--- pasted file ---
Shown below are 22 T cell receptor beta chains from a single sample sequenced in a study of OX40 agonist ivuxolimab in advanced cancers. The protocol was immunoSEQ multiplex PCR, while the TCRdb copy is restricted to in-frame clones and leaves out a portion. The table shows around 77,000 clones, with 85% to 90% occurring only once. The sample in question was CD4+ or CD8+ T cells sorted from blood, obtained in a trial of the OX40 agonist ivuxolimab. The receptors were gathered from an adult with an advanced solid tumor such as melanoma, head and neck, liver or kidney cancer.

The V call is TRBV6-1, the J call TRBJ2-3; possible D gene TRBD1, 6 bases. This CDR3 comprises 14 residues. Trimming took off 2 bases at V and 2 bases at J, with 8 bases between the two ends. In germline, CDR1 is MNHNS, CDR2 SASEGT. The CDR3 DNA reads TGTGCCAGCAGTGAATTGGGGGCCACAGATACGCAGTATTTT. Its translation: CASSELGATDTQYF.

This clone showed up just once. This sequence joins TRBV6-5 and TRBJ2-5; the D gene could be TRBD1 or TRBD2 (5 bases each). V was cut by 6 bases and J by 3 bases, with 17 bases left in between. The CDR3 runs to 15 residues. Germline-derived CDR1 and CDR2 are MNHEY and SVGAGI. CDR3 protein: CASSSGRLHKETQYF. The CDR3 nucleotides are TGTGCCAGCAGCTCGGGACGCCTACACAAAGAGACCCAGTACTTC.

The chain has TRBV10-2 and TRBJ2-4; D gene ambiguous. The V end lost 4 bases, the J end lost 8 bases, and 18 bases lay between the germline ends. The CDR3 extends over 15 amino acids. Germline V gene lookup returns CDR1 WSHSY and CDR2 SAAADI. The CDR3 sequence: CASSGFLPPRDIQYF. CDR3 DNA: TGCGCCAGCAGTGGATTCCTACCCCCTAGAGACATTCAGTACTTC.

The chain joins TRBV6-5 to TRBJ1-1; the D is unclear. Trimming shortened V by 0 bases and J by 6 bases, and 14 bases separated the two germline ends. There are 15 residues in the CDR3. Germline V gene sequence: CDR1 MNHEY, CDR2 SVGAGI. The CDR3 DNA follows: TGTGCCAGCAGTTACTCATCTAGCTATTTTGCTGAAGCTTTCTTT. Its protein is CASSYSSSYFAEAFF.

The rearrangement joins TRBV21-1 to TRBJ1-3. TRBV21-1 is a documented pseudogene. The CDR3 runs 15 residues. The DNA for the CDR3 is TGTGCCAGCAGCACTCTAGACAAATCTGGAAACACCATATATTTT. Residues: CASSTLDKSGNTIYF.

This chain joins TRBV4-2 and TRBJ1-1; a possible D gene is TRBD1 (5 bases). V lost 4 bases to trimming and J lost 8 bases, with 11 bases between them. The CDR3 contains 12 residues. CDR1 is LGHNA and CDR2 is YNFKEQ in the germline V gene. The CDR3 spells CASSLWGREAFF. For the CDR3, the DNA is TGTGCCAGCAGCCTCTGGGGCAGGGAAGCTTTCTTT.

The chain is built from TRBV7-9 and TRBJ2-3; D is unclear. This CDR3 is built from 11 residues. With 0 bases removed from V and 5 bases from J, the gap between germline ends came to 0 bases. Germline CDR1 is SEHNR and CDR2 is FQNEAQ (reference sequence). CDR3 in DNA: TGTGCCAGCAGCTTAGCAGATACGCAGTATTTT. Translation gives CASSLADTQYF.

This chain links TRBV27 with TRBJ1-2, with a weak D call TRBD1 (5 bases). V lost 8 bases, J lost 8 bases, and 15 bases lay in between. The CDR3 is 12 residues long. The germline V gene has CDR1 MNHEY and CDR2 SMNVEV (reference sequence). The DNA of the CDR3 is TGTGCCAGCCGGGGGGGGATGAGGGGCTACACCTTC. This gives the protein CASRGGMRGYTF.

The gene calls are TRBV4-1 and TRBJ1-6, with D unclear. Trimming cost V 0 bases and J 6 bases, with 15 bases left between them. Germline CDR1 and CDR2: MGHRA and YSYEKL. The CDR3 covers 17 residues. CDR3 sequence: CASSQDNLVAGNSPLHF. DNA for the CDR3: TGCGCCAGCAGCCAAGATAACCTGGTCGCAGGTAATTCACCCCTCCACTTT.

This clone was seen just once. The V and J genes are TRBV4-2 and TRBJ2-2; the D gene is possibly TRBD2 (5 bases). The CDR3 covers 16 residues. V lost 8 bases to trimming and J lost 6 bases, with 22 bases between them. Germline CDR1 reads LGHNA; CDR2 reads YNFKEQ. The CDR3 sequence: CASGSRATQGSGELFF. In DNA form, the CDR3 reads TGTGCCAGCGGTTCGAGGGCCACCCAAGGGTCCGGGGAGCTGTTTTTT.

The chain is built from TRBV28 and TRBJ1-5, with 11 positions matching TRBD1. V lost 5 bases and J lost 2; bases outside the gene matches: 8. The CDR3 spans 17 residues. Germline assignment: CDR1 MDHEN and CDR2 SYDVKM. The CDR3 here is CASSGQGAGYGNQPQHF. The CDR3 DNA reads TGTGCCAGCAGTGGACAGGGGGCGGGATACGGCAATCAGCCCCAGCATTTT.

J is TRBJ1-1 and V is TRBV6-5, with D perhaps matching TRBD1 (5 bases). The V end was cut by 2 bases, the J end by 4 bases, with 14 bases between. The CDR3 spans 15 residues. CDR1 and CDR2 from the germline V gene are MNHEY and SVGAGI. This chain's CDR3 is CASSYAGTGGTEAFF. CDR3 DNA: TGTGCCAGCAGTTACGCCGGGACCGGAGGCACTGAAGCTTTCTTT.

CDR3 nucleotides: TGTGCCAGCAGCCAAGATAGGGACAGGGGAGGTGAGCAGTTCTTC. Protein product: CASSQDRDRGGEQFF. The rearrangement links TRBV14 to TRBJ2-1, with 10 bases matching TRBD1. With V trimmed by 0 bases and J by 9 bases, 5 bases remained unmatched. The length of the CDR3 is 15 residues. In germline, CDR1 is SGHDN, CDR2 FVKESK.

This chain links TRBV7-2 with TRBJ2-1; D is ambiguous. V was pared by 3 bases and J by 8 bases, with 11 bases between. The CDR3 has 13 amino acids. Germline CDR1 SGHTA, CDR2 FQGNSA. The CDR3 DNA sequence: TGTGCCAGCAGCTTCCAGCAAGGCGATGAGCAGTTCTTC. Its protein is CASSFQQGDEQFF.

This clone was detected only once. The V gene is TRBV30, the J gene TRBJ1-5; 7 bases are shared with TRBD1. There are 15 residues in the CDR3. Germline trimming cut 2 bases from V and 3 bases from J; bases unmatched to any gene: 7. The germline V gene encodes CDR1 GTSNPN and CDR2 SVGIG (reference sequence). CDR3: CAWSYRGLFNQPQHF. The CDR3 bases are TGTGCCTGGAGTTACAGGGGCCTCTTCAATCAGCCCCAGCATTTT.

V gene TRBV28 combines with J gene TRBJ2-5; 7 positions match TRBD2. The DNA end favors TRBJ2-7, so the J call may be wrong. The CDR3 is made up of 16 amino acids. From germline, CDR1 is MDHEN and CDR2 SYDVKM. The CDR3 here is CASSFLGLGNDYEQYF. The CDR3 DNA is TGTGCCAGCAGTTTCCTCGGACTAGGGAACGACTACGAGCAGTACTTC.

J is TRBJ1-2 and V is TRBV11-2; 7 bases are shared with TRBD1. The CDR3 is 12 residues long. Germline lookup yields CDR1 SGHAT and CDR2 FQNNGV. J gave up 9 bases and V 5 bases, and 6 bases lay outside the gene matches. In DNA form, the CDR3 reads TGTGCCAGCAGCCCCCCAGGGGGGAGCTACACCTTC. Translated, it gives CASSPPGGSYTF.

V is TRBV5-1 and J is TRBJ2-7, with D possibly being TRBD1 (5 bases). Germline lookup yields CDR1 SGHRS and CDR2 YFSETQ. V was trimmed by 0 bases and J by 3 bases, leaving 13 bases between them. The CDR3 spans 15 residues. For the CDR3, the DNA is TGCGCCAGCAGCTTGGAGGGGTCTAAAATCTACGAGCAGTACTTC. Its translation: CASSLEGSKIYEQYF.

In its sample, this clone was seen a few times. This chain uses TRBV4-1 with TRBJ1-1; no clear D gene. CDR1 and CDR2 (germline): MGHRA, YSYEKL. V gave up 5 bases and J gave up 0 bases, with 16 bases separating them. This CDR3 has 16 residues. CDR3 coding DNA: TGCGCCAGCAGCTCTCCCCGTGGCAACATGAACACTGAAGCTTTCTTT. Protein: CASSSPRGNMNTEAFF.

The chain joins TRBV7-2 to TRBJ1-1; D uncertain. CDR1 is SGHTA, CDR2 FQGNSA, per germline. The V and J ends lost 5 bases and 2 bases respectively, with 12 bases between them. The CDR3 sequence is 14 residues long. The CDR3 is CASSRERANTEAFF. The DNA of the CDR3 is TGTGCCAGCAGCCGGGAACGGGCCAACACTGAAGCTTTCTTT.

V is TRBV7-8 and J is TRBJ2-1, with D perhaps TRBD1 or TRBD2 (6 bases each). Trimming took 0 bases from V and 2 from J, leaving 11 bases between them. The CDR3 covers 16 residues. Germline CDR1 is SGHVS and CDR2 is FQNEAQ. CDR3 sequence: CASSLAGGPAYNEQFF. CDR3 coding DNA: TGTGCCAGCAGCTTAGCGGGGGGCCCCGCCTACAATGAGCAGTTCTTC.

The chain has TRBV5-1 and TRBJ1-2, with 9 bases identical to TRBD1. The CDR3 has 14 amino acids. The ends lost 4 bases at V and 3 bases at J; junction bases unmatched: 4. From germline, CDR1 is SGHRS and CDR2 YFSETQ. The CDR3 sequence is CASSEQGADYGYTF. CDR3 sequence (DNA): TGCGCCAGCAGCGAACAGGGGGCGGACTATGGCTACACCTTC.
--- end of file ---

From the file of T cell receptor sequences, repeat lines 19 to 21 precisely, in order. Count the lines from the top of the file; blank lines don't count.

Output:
V is TRBV5-1 and J is TRBJ2-7, with D possibly being TRBD1 (5 bases). Germline lookup yields CDR1 SGHRS and CDR2 YFSETQ. V was trimmed by 0 bases and J by 3 bases, leaving 13 bases between them. The CDR3 spans 15 residues. For the CDR3, the DNA is TGCGCCAGCAGCTTGGAGGGGTCTAAAATCTACGAGCAGTACTTC. Its translation: CASSLEGSKIYEQYF.

In its sample, this clone was seen a few times. This chain uses TRBV4-1 with TRBJ1-1; no clear D gene. CDR1 and CDR2 (germline): MGHRA, YSYEKL. V gave up 5 bases and J gave up 0 bases, with 16 bases separating them. This CDR3 has 16 residues. CDR3 coding DNA: TGCGCCAGCAGCTCTCCCCGTGGCAACATGAACACTGAAGCTTTCTTT. Protein: CASSSPRGNMNTEAFF.

The chain joins TRBV7-2 to TRBJ1-1; D uncertain. CDR1 is SGHTA, CDR2 FQGNSA, per germline. The V and J ends lost 5 bases and 2 bases respectively, with 12 bases between them. The CDR3 sequence is 14 residues long. The CDR3 is CASSRERANTEAFF. The DNA of the CDR3 is TGTGCCAGCAGCCGGGAACGGGCCAACACTGAAGCTTTCTTT.